Peering through a tiny strip of sky, astronomers are looking back over half the age of our universe to times when galaxies were young. Their goal is to study the universe as it was back then. That includes learning more about how galaxies evolve as they transition from adolescence to adulthood.
Research teams have scarcely begun to crunch through the data. Yet to their surprise and delight, one team has already discovered a fundamental organizing principle that shapes all galaxies. It seems to have been built into the fabric of our universe when it was born some 13.7 billion years ago.
It's an early payoff for an ambitious project with a ham-handed name: All-wavelength Extended Groth Strip International Survey.
Its participants call it AEGIS.
Named after Princeton University physicist Edward Groth, the strip is a slot about the length of two full moons near the Big Dipper's handle. Just as you can see a lot through a crack in a fence, astronomers are seeing a lot through the Groth Strip. Results released last week include a mosaic of Hubble Space Telescope images showing color images of at least 50,000 galaxies.
Nearly 100 scientists in six countries are engaged in the five-year AEGIS project. Their 10 instrument teams have the services of four orbiting observatories plus various ground-based installations. Together, these instruments cover a wavelength range from radio waves to X-rays. They give what Sandra Faber at the University of California in Santa Cruz calls "the first truly panchromatic look at the universe more than halfway back in time."
Results posted on the AEGIS website (aegis.ucolick.org) last week have fired the enthusiasm of AEGIS researchers. Summing up their scientific significance, Marc Davis at the University of California in Berkeley said simply, "They knock your socks off."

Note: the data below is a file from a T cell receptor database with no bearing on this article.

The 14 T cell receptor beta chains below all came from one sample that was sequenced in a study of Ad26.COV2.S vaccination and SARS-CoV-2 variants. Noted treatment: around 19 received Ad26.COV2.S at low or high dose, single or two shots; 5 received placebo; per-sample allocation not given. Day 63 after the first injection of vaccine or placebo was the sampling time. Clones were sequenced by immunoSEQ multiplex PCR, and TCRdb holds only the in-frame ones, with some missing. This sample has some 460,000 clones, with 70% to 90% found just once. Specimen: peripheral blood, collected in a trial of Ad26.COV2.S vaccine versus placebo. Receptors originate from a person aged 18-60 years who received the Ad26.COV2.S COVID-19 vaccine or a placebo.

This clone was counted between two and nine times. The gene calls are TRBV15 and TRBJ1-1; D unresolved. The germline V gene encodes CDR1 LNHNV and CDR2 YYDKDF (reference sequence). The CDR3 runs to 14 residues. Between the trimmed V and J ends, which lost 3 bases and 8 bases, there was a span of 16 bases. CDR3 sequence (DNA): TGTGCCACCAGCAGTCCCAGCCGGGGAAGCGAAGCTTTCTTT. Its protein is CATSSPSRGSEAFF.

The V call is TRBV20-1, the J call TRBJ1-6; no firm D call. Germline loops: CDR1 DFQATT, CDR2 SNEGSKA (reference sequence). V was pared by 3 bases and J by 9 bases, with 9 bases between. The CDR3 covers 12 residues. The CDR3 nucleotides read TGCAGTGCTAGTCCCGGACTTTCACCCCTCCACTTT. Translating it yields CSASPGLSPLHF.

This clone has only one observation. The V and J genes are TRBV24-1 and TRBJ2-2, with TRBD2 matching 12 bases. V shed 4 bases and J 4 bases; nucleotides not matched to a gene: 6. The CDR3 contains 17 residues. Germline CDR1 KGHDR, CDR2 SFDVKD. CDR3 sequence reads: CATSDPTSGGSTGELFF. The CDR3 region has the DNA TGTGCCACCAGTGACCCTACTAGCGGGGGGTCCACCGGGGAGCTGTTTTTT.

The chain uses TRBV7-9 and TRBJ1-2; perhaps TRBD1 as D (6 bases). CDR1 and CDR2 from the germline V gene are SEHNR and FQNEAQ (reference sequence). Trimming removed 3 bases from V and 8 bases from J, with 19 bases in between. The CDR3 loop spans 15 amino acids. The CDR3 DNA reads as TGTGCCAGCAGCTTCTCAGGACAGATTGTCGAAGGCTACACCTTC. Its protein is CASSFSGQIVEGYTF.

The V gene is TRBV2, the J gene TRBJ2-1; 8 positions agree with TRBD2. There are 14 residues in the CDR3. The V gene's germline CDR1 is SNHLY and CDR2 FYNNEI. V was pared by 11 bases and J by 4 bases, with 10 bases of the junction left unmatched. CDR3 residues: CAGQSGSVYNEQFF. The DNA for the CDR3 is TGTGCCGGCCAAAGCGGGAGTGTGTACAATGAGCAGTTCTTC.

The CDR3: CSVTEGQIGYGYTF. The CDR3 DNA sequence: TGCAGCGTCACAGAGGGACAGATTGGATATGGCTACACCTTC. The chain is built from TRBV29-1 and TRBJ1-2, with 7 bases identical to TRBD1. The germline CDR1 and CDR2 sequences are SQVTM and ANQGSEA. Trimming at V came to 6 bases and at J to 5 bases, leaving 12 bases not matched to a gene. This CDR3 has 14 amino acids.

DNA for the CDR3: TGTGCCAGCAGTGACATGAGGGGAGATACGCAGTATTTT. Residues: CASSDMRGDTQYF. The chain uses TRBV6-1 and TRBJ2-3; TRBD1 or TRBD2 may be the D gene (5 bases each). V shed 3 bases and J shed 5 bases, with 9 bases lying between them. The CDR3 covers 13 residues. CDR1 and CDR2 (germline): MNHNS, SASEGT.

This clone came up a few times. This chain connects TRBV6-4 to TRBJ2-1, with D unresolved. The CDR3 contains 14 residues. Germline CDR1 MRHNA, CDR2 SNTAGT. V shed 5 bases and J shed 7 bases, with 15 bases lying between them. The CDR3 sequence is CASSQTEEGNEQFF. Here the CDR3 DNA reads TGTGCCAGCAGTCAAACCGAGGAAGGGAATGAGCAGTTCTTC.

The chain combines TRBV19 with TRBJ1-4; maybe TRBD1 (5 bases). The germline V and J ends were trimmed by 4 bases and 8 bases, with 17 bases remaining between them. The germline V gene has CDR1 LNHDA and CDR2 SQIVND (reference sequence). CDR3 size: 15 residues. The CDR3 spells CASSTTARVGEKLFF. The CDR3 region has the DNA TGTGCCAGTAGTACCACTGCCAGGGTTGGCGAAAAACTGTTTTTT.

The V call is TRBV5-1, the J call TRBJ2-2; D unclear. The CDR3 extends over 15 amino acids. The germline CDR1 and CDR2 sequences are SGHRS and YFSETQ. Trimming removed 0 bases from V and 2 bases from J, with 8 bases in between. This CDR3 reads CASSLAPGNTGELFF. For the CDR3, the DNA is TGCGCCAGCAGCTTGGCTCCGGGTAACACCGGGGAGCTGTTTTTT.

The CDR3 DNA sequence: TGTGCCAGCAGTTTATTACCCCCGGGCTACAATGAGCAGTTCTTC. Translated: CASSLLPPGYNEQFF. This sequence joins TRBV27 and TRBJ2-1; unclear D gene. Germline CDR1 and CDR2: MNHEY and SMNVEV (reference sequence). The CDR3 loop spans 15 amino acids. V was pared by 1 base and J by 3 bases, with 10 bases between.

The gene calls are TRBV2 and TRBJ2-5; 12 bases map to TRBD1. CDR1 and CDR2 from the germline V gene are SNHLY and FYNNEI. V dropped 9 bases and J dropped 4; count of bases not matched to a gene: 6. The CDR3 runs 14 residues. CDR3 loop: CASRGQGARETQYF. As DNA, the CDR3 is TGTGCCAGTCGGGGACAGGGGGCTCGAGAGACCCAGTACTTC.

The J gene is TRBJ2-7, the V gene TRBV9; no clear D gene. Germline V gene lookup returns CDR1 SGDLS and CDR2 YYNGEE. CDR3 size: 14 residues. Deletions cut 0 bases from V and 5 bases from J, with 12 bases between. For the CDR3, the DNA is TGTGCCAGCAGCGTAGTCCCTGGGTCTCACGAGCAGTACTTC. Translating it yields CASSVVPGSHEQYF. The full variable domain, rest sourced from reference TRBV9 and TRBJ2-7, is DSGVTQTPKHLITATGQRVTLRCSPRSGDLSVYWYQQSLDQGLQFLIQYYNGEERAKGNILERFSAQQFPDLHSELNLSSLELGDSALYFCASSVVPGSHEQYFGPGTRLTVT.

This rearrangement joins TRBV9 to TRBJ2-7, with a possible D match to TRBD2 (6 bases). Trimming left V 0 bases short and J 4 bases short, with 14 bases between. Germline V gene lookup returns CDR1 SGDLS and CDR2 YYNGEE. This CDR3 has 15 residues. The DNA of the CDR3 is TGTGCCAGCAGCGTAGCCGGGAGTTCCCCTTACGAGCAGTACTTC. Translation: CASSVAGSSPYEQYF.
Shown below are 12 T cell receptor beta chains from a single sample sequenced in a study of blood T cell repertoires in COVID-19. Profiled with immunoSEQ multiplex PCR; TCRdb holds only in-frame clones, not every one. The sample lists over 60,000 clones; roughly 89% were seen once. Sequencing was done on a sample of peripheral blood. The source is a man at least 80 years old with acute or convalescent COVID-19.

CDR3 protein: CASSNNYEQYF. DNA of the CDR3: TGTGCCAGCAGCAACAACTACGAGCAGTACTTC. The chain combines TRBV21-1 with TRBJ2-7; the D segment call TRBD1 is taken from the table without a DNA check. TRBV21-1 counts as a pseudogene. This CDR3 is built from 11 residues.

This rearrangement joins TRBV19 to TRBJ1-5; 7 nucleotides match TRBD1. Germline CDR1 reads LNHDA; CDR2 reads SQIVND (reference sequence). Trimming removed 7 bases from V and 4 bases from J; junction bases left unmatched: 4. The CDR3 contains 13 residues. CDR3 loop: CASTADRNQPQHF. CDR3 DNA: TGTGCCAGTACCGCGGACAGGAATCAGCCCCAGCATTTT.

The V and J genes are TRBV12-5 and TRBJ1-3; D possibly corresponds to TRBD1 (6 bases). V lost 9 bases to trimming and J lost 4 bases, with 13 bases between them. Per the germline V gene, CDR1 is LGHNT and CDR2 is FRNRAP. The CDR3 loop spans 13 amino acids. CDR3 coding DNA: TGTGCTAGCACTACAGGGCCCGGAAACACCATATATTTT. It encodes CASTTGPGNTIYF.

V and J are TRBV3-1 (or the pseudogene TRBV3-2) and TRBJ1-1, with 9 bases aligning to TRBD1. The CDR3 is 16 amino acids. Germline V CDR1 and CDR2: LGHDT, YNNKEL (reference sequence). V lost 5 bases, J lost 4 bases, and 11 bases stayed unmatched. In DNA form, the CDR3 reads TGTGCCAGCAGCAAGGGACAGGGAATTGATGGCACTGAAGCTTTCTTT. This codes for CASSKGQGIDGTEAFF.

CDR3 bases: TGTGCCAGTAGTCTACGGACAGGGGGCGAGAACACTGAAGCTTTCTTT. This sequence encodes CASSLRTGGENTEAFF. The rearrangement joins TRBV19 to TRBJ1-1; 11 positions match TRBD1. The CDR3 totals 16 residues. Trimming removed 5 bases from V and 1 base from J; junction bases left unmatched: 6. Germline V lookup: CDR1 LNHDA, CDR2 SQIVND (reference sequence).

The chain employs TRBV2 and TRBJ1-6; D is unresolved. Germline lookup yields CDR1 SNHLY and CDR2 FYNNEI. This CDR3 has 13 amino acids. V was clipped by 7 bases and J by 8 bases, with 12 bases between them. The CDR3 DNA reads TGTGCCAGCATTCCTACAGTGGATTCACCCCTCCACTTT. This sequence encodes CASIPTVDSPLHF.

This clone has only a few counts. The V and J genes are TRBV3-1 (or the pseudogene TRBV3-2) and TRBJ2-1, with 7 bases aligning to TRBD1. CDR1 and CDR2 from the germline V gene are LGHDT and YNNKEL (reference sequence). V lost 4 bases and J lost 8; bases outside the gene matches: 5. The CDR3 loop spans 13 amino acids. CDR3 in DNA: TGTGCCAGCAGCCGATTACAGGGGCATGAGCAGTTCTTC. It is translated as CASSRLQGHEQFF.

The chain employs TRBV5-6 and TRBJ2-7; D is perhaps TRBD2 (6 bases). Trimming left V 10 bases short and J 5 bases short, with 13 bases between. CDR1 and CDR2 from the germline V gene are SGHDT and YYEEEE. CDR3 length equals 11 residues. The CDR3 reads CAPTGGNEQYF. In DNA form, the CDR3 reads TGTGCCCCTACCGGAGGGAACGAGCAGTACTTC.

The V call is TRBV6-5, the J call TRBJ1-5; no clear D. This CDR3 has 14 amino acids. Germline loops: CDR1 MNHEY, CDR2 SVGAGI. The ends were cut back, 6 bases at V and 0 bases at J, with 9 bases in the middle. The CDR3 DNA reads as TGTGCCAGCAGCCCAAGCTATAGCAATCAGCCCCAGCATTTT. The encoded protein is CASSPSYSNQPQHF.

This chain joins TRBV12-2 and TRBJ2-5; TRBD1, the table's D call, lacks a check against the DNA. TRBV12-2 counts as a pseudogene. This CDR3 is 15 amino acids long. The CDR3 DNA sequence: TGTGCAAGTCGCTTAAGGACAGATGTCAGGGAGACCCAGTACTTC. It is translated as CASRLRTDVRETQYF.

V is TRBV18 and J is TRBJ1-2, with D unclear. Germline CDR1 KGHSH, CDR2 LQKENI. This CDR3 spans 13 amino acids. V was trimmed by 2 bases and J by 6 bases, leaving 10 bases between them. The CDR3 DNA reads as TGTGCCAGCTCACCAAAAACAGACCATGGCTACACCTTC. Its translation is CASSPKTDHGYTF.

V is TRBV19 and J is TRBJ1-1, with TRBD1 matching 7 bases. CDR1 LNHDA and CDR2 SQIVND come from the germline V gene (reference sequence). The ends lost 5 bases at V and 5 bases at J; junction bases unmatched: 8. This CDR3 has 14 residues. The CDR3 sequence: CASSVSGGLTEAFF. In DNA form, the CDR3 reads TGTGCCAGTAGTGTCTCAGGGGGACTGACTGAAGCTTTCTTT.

Dr. Faber has special reason for elation. There are three types of galaxies – neat spirals, cloudlike ellipticals, and "train wrecks" left by galaxy collisions that look like they had a bad hair day. There's a long-standing mathematical relationship that lets astronomers calculate a spiral galaxy's mass from the way stars move around it. Faber co-wrote a study that extended this relationship to include less organized star motions in elliptical galaxies. Now Faber's colleague, Susan Kassin, has used AEGIS data to come up with a star speed index that extends the relationship to cover all galaxies, even the disordered motion of stars in the train wreck galaxies.
Measure representative star motion in any type of galaxy whatsoever. Calculate the new speed index. Then you can predict the total mass of the galaxy's stars. This generality looks like an organizing principle that reflects a fundamental property of the universe. If so, Faber says these speed/mass relationships, including her own, "were imprinted by the nature of the fluctuations that made galaxies in the first place." Those were fluctuations in density that occurred at the very birth of our universe.
To your eye, the Groth Strip is empty sky. To AEGIS astronomers, it's a ripe harvest field.
If researchers have already lost their socks, they better stay barefoot as they traipse through it still farther.